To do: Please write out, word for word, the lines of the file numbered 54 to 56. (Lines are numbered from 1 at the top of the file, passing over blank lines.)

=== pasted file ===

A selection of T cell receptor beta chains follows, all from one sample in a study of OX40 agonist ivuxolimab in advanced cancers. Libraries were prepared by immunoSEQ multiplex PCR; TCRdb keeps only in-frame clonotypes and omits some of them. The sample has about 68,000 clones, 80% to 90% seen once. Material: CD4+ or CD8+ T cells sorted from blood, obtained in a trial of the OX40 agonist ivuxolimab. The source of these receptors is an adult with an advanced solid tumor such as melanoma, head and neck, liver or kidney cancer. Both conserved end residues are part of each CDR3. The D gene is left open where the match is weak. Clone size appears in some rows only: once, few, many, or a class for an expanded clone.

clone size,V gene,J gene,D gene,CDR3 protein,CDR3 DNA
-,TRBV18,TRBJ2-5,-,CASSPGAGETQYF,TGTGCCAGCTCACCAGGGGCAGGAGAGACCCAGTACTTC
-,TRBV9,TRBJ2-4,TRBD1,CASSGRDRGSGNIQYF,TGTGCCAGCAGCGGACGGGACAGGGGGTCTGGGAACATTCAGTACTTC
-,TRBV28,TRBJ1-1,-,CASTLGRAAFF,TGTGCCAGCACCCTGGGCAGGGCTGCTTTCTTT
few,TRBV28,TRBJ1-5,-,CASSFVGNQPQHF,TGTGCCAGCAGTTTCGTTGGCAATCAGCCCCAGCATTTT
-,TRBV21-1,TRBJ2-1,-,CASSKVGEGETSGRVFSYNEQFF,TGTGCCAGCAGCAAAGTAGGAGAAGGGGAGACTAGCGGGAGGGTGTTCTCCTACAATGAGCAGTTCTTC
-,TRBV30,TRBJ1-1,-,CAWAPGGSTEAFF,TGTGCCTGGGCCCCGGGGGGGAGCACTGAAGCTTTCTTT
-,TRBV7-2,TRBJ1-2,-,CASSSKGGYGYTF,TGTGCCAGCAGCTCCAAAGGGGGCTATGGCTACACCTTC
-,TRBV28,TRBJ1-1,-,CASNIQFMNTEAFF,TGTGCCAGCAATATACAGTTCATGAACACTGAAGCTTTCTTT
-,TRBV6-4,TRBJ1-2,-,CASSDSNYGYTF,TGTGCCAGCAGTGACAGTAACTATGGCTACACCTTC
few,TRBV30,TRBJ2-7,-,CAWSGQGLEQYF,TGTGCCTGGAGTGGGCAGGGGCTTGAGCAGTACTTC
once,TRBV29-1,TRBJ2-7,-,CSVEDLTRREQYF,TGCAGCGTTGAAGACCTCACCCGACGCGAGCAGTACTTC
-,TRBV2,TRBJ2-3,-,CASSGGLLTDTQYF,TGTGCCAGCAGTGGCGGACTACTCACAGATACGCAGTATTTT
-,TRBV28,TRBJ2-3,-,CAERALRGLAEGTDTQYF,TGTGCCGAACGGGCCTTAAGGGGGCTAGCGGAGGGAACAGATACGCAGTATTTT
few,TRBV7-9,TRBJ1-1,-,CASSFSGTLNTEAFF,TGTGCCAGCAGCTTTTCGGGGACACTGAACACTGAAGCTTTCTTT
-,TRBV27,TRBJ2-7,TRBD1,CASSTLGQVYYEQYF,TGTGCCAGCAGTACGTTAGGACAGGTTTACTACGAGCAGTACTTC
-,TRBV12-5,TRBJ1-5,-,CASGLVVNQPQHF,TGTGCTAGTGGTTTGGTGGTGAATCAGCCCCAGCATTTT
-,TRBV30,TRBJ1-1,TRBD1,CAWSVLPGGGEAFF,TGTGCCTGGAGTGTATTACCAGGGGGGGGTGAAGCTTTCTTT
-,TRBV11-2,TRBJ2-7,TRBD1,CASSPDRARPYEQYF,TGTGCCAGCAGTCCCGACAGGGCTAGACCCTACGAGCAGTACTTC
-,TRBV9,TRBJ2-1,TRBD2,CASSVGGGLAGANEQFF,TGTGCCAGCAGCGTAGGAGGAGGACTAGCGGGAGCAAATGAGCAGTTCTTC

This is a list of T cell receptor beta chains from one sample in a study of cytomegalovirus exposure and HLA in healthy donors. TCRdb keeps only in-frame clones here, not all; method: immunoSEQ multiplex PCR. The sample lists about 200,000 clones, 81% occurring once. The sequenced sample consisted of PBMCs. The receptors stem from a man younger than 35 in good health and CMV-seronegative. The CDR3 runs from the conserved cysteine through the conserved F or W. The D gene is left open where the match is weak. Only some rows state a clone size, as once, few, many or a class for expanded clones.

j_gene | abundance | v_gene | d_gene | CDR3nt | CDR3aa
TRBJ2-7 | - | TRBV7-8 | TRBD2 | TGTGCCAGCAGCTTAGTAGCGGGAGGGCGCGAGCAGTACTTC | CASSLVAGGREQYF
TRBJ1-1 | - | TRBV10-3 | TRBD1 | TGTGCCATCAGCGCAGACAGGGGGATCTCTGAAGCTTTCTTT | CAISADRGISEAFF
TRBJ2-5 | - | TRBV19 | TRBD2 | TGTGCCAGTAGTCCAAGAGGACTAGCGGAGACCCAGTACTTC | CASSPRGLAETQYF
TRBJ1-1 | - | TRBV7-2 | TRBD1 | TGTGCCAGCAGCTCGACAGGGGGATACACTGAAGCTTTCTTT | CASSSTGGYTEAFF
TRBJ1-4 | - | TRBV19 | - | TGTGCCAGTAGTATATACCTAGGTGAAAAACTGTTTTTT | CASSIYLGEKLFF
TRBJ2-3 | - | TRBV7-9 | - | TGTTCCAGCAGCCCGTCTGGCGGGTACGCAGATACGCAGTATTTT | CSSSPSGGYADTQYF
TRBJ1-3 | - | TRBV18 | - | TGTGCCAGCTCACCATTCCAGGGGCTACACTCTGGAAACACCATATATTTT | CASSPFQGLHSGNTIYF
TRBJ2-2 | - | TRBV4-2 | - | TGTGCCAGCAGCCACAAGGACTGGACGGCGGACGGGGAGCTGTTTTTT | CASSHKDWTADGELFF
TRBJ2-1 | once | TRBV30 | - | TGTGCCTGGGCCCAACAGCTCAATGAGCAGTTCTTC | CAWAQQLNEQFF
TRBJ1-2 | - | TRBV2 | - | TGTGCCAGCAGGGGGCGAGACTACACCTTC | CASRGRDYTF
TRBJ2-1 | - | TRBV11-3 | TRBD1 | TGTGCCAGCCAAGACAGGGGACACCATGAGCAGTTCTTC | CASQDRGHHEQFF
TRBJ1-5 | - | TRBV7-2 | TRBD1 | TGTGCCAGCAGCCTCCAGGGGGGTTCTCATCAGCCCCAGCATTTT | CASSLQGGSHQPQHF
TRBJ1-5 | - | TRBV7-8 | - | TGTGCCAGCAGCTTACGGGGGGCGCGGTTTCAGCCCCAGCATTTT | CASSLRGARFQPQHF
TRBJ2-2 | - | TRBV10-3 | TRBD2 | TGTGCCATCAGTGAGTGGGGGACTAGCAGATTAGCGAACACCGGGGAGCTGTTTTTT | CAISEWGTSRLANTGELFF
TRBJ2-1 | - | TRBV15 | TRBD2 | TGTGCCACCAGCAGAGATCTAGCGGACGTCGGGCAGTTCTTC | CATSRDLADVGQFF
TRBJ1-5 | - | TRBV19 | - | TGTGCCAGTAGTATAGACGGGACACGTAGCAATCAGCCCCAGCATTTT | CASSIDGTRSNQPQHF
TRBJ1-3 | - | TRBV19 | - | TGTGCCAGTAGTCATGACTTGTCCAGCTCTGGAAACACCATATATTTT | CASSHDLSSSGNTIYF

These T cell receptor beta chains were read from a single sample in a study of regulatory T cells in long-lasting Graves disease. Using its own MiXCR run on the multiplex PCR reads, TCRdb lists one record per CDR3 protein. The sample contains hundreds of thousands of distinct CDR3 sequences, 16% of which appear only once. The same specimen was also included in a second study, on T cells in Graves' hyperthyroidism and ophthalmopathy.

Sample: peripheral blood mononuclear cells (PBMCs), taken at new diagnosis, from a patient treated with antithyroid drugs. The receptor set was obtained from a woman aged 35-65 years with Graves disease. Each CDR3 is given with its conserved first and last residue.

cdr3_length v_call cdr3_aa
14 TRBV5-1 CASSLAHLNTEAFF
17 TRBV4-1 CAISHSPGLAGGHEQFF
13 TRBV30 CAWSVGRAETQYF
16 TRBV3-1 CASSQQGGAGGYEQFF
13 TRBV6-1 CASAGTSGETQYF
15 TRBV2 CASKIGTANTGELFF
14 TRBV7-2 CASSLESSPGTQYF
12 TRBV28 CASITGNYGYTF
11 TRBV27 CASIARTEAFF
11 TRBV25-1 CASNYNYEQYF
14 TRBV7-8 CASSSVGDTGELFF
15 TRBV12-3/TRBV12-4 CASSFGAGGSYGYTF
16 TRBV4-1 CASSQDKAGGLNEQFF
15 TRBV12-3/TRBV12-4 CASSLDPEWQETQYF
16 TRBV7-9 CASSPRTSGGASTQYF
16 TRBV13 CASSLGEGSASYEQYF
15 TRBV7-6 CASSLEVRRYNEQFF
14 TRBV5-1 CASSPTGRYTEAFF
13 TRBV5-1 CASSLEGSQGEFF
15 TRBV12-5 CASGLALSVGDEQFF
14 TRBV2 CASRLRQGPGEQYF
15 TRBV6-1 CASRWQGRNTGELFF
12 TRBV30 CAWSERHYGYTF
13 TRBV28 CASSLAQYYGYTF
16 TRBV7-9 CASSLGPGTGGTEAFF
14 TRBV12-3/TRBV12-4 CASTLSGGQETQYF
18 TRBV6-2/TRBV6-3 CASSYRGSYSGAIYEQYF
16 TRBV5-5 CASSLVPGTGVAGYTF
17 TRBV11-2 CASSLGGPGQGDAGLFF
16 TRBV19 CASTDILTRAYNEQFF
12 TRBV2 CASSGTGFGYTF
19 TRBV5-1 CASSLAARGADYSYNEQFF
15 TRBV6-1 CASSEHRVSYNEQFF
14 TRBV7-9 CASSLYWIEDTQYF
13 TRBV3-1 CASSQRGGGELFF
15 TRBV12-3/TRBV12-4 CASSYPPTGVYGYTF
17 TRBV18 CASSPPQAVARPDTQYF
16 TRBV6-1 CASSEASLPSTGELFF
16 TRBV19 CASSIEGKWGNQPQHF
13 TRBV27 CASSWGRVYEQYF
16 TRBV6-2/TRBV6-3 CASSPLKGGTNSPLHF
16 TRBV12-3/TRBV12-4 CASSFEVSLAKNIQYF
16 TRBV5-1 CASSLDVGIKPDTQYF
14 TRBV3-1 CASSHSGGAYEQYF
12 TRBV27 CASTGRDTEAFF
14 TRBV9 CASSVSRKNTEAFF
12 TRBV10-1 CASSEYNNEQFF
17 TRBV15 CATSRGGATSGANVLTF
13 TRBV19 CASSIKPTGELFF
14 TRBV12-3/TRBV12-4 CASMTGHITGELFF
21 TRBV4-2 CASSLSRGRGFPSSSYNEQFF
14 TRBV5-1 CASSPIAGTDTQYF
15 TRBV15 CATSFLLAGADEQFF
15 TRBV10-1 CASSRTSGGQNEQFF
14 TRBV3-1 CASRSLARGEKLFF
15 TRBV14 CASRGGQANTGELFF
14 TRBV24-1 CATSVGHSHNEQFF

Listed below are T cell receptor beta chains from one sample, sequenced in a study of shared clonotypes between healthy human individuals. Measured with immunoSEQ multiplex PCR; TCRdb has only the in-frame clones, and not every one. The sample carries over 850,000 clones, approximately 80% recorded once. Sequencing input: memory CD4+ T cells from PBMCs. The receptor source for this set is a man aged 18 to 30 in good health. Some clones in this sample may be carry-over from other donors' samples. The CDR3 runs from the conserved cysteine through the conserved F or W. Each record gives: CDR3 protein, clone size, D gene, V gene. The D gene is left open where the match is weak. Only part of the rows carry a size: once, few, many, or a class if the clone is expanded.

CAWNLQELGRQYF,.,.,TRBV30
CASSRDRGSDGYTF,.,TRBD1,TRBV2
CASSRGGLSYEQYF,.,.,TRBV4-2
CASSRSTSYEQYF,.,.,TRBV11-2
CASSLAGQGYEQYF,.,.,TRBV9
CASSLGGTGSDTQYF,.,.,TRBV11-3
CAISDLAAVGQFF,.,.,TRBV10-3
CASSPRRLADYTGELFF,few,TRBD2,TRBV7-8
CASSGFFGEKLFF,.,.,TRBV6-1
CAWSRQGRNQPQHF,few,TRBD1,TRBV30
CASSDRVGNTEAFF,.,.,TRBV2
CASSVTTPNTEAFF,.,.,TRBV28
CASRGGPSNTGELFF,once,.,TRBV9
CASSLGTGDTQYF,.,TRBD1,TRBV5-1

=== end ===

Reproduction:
14 TRBV7-8 CASSSVGDTGELFF
15 TRBV12-3/TRBV12-4 CASSFGAGGSYGYTF
16 TRBV4-1 CASSQDKAGGLNEQFF